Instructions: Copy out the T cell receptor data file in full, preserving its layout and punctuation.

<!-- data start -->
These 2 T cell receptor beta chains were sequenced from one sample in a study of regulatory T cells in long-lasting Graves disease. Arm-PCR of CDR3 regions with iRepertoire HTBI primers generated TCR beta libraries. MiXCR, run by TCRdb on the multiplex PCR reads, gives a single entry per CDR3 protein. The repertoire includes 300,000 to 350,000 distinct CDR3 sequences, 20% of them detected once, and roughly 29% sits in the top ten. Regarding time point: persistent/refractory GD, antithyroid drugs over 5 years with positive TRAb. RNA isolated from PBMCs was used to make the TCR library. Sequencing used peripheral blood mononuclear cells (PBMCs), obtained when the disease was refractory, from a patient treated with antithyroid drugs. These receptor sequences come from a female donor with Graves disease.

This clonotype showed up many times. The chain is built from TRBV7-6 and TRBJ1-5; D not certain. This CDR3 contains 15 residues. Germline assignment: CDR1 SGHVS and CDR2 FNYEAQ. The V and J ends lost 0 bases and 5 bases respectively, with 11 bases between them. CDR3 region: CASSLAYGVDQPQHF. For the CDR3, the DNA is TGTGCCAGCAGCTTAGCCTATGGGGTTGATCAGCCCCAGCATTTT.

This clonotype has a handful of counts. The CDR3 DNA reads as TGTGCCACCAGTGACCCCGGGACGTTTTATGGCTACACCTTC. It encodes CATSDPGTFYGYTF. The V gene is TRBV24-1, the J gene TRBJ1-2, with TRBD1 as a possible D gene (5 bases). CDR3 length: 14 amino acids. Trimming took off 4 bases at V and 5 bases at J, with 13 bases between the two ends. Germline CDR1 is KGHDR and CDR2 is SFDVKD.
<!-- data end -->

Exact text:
These 2 T cell receptor beta chains were sequenced from one sample in a study of regulatory T cells in long-lasting Graves disease. Arm-PCR of CDR3 regions with iRepertoire HTBI primers generated TCR beta libraries. MiXCR, run by TCRdb on the multiplex PCR reads, gives a single entry per CDR3 protein. The repertoire includes 300,000 to 350,000 distinct CDR3 sequences, 20% of them detected once, and roughly 29% sits in the top ten. Regarding time point: persistent/refractory GD, antithyroid drugs over 5 years with positive TRAb. RNA isolated from PBMCs was used to make the TCR library. Sequencing used peripheral blood mononuclear cells (PBMCs), obtained when the disease was refractory, from a patient treated with antithyroid drugs. These receptor sequences come from a female donor with Graves disease.

This clonotype showed up many times. The chain is built from TRBV7-6 and TRBJ1-5; D not certain. This CDR3 contains 15 residues. Germline assignment: CDR1 SGHVS and CDR2 FNYEAQ. The V and J ends lost 0 bases and 5 bases respectively, with 11 bases between them. CDR3 region: CASSLAYGVDQPQHF. For the CDR3, the DNA is TGTGCCAGCAGCTTAGCCTATGGGGTTGATCAGCCCCAGCATTTT.

This clonotype has a handful of counts. The CDR3 DNA reads as TGTGCCACCAGTGACCCCGGGACGTTTTATGGCTACACCTTC. It encodes CATSDPGTFYGYTF. The V gene is TRBV24-1, the J gene TRBJ1-2, with TRBD1 as a possible D gene (5 bases). CDR3 length: 14 amino acids. Trimming took off 4 bases at V and 5 bases at J, with 13 bases between the two ends. Germline CDR1 is KGHDR and CDR2 is SFDVKD.